Welcome to another edition of In The Spotlight. As you know if you’re kind enough to read this blog, I like classic crime fiction, and I think we can learn from it. But the great thing about crime fiction is that there are always fine new authors and novels coming out, too. One of the more recent and exciting new players on the crime fiction stage, so to speak, is Iceland’s Yrsa Sigurðardóttir. Today, let’s take a closer look at her debut novel, Last Rituals.
Last Rituals begins with a gruesome discovery at the university in Reykjavík. Gunnar Gestvik, head of the history department, finds the mutilated body of one of his students, Harald Guntlieb, in the department’s printer alcove. The police are convinced that Hugi Thórisson, a friend of Guntlieb’s, is guilty of the murder. He can’t provide a solid alibi and on the night of Guntlieb’s murder, he was heavily under the influence of drugs and alcohol. One day, Reykjavík attorney Thóra Gudmundsdóttir gets a telephone call from Harald Guntlieb’s mother Amelia. Amelia Guntlieb tells Thóra that the Guntlieb family doesn’t believe the police have the right suspect. She wants Thóra to clear Hugi Thórisson’s name and find out the truth about Harald’s murder. She offers Thóra an irresistible fee to take the case, and says that she wants Thóra to work with the Guntlieb family’s banking representative Matthew Reich. Thóra agrees to take the case and she and Matthew begin to look for the truth.
They discover that Harald Guntlieb had a fascination with medieval history, Icelandic mythology and witchcraft, and that his fascination might have had something to do with his death. Together the two of them retrace Guntlieb’s last weeks and interview his associates, friends and family members. Slowly, they piece together the kind of person Harald Guntlieb was and what happened to him. In the end, they find that his interest in medieval Icelandic history did have something to do with his death, but not in the way they’d thought. It turns out that Guntieb’s unusual personality also played a part in his fate.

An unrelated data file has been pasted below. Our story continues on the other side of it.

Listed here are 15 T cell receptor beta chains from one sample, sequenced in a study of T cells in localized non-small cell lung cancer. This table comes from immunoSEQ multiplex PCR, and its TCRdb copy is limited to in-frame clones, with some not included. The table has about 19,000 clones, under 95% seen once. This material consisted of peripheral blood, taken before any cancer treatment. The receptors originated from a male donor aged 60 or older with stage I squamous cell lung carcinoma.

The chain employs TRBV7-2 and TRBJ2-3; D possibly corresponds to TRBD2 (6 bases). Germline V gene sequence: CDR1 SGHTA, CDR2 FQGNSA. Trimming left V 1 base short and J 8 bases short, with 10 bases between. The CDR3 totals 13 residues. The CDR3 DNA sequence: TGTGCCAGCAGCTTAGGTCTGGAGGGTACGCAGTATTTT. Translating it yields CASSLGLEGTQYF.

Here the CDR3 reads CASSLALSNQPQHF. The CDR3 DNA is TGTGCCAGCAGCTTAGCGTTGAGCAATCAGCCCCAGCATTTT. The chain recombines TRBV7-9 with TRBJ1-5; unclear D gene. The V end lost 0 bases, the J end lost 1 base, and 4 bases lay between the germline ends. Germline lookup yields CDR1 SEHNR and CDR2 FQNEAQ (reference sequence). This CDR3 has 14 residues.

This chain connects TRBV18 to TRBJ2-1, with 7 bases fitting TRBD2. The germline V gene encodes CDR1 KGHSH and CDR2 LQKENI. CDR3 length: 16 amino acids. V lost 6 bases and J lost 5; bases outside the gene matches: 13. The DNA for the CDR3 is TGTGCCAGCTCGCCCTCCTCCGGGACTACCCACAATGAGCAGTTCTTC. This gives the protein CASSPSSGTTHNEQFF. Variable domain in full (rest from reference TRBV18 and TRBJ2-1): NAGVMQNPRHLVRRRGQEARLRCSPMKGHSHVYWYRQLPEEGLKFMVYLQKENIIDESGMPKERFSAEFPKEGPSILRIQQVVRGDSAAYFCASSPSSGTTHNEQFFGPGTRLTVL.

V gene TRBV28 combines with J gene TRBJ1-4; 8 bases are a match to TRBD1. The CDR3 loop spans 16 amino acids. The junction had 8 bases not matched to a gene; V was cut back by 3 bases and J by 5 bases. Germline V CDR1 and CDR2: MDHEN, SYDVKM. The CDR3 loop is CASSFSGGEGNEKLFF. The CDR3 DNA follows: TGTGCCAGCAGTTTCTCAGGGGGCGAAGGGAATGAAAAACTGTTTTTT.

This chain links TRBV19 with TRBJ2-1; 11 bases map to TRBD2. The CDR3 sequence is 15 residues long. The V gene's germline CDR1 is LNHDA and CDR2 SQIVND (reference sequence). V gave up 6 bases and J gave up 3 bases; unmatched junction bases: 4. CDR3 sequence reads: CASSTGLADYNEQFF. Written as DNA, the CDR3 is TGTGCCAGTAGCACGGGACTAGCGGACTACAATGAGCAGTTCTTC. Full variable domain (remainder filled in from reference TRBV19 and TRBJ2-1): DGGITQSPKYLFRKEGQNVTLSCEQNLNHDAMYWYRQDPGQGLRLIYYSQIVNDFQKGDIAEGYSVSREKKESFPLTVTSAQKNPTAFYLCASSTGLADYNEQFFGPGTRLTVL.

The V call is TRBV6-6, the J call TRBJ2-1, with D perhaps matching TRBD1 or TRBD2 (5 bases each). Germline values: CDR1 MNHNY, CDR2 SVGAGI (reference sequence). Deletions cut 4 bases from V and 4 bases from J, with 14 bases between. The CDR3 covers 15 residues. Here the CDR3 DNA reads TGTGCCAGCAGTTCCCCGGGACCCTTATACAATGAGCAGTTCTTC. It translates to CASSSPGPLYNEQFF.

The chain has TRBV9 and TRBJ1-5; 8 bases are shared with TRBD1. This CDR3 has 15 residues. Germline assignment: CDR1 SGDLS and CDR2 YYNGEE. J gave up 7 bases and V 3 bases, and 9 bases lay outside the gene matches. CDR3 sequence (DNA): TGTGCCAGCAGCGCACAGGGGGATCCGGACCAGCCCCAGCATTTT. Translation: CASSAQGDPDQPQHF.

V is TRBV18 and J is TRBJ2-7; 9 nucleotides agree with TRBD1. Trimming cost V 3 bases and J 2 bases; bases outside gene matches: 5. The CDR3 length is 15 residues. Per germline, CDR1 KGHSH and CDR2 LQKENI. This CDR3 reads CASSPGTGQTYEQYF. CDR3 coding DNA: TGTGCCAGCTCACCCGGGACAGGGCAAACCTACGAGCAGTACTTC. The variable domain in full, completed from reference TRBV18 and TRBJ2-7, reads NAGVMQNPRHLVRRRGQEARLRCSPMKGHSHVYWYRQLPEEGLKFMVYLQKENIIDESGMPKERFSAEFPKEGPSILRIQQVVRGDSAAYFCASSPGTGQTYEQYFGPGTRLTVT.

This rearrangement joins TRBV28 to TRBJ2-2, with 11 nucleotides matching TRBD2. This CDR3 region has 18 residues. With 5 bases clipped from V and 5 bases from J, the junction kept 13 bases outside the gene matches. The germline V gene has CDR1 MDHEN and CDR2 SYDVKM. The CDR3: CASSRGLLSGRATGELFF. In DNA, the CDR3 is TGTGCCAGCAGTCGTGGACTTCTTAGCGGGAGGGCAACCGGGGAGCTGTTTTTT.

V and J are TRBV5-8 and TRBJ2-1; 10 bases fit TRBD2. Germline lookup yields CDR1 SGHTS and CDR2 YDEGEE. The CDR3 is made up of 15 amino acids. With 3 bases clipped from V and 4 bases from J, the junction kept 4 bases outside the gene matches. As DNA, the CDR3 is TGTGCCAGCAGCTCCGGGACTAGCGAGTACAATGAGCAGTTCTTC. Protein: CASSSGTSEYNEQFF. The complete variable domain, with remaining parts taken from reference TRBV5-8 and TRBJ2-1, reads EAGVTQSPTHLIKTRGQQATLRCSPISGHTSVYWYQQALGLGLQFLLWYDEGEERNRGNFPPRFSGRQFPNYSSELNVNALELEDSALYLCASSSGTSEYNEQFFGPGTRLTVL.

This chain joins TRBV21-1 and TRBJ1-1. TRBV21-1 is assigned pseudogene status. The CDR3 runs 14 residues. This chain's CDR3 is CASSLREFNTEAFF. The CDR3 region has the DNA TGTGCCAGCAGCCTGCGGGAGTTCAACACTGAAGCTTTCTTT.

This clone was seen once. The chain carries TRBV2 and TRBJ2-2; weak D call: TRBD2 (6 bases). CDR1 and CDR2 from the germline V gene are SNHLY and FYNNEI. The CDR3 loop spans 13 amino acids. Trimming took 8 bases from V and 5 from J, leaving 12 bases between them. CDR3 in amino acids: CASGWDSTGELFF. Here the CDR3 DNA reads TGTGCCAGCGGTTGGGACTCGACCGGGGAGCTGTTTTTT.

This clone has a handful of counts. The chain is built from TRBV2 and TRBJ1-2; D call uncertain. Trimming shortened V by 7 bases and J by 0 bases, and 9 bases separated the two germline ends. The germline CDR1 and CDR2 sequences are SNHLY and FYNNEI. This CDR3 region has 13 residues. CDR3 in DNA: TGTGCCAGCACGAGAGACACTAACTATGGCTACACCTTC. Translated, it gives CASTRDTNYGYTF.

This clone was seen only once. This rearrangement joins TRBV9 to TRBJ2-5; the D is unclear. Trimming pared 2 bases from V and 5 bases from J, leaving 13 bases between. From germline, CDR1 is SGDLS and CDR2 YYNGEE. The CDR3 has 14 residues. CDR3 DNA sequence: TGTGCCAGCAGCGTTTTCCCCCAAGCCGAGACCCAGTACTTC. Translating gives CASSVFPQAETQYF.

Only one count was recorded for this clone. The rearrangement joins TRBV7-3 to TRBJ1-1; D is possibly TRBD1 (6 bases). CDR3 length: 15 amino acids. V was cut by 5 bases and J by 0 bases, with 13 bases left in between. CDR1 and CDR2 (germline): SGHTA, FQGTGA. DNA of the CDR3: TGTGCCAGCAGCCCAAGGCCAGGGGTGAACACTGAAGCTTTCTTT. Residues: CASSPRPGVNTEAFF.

While the investigation is going on, Thóra is also facing challenges on the home front. She’s a divorced mother of sixteen-year-old Gylfi and six-year-old Sóley, and it’s always an issue to arrange schedules and co-ordinate plans with her ex-husband Hannes. Hannes isn’t a particularly bad person, but he’s certainly not motivated to make Thóra's life any easier. As if that’s not enough, Thóra learns that Gylfi’s fifteen-year-old girlfriend Sigga is pregnant. There’s also Thóra’s own growing attraction to Matthew Reich and the set of decisions they need to make about their relationship. This personal drama complicates life for Thóra and at times she feels torn between the demands of her home life and the pull of her work life and the intriguing case she’s investigating. However, she and Matthew do focus on the mysteries surrounding the death of Harald Guntlieb and in the end, they piece together what happened.
One of the important elements that we see throughout this novel is the character of Harald Guntlieb. Guntlieb’s an unusual young man. He’s rather reckless and as Hugi Thórisson puts it,
“He wasn’t afraid of anything, always found crazy stuff to do and swept everyone along with him somehow.”
Guntlieb’s also charismatic in his way and his recklessness, charm and money attract more than one fan. But Guntlieb’s got a different side to him as well. He’s fascinated with mysticism and witchcraft and he does have a dark ruthless side to his character. What’s interesting, too, is that Guntlieb’s character is revealed bit by bit as Thóra and Matthew interview his friends and family members. They, too, have interesting and unique personalities and as the two sleuths get to know the various players in this story, we see that they’re multi-layered characters.